No revenue model for news? Labor steps up

At the recent Harvard session on new business models for news, I offered an off-the-beaten-path idea to the question of who will pay for the news. One answer, I said, was non-news organizations: NGOs, trade associations, businesses, governments and labor unions.

Yes, labor unions. There are indications of a back-to-the-future trend in labor funding for the news. Just in the last several months, two labor unions in southern California have provided six-figure funding for very different kinds of operations – Voice of Orange County, an independent news site working toward a January launch, and Accountable California, a direct arm of Local 721, Service Employees International Union.

The idea that legitimate journalism might flow from “special-interest” labor money would have seemed a non-starter to many of us not long ago. How could journalists provide fair and unfettered accounts when their paychecks were the product of an organization with a clear political agenda? In fact, though, Voice of Orange County and Accountable California are simply a revival of a kind of journalism that permeated American life in the late 19th and early 20th centuries – labor-backed newspapers.

A few months ago I stumbled on a website kept by the Kansas State Historical Society that listed labor newspapers published in Kansas during that period. There were 95 of them, going by names like Anti-Monopolist, Labor Champion, People’s Vindicator and Vox Populi. Theirs was an era when local markets often had many newspapers, not just one, and each reflected a constituency like labor or business, or one political party or the other, that provided audience and sustenance.

There were plenty of arguments then about what constituted journalism, what was accurate, what was fair. We’re certainly headed for more of them now now, with a likely proliferation of news hybrids that may make the previous era look monolithic by comparison. But don’t discount the potential of newsgathering backed by labor (or myriad other interests) to be the essence of journalism. There’s already powerful evidence that the two can happily coincide, and it’s hard to see why the trend won’t continue.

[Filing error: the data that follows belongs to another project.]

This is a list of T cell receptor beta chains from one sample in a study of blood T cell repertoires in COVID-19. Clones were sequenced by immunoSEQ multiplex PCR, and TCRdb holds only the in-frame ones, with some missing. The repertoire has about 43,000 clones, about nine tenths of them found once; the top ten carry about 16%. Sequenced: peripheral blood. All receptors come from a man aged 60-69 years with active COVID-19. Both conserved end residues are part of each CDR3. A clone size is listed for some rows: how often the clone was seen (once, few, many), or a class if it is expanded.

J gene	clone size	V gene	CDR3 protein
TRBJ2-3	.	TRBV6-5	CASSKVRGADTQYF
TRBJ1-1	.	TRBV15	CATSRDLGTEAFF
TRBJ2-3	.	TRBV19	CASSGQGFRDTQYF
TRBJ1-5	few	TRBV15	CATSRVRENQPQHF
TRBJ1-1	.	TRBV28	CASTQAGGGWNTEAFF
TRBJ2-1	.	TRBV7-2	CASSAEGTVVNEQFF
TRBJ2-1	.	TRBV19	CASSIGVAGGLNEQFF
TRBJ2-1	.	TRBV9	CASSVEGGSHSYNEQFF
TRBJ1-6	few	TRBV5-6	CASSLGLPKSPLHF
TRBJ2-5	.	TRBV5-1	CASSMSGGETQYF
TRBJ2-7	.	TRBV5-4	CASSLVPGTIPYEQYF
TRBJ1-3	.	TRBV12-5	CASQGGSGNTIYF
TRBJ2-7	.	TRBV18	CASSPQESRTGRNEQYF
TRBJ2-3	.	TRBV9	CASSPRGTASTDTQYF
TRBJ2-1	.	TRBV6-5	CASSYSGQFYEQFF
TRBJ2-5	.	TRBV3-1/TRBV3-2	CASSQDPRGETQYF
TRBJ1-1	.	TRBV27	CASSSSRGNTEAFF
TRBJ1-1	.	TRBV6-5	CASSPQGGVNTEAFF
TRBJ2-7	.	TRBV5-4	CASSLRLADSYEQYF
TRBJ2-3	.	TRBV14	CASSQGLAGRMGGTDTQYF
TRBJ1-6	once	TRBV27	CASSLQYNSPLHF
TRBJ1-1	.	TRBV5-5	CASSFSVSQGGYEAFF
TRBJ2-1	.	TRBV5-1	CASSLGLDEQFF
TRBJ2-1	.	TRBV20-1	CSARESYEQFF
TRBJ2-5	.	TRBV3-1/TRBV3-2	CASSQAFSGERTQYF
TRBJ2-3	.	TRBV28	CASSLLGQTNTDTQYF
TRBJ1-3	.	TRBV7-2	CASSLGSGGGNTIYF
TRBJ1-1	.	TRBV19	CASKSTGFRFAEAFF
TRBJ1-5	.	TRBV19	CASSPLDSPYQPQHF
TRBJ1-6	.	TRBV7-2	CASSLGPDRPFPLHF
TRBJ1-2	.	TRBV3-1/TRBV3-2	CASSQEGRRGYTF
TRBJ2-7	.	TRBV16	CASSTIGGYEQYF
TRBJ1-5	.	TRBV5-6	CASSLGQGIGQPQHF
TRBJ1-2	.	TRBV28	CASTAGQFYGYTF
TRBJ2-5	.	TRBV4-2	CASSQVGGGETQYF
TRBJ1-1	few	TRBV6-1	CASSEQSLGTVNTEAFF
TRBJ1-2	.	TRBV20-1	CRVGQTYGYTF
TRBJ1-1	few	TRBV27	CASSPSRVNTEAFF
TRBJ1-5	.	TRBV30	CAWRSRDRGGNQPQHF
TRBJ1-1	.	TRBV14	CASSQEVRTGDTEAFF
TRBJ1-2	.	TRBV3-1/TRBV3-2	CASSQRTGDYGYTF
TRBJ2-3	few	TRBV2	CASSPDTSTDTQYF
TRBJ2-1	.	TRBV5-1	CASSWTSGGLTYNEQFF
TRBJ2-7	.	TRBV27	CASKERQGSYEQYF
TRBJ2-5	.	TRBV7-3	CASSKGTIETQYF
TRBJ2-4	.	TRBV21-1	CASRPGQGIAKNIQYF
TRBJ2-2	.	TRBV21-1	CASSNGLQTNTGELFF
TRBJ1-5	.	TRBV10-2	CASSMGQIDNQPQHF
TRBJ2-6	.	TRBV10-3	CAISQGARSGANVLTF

When I posted notes from my Harvard remarks last week, NYU’s Jay Rosen pointed me to David Beers, editor of The Tyee of Vancouver, British Columbia. I hadn’t realized how long Beers has been toiling in the world of investigative reporting backed in part by labor. He started The Tyee in 2003, with $190,000 in initial funding provided by labor. Quite quickly, he diversified his revenue stream, which now also includes philanthropy, advertising, audience contributions and small grants from the government.

The result is an award-winning nonprofit that’s investigative and progressive at heart, and focuses on the civic life of Western Canada. Beers’ budget this year is about $550,000, and his site last month reached more than 160,000 unique visitors.

“It’s a fantastically hopeful story,” said Beers. “And no, we haven’t solved the business-model problem. But we do terrific journalism that has impact and that journalists can take heart from.”

Beers, in fact, thinks labor won’t be the only special interest that will be funding news gathering in the future. “There are thousands of debates going on that people, institutions can’t afford to lose. They need venues for these debates. They have money. And they need journalism and journalists.”

(Note: I’ll write more about The Tyee in a subsequent post.)

The business model for the nonprofit Voice of Orange County is fundamentally the same as The Tyee’s: Start with seed money from a labor union, add other revenue streams, and produce independent reporting. In the case of the Voice, though, supporters want to ramp up immediately. Norberto Santana, the Voice’s editor, said the $140,000 contributed by the Orange County Employees Association will be supplemented by private donations that could put the first-year budget north of $600,000. (Eventually, Santana said, the site hopes to diversify through advertising, foundation grants, NPR-style memberships and perhaps premium content).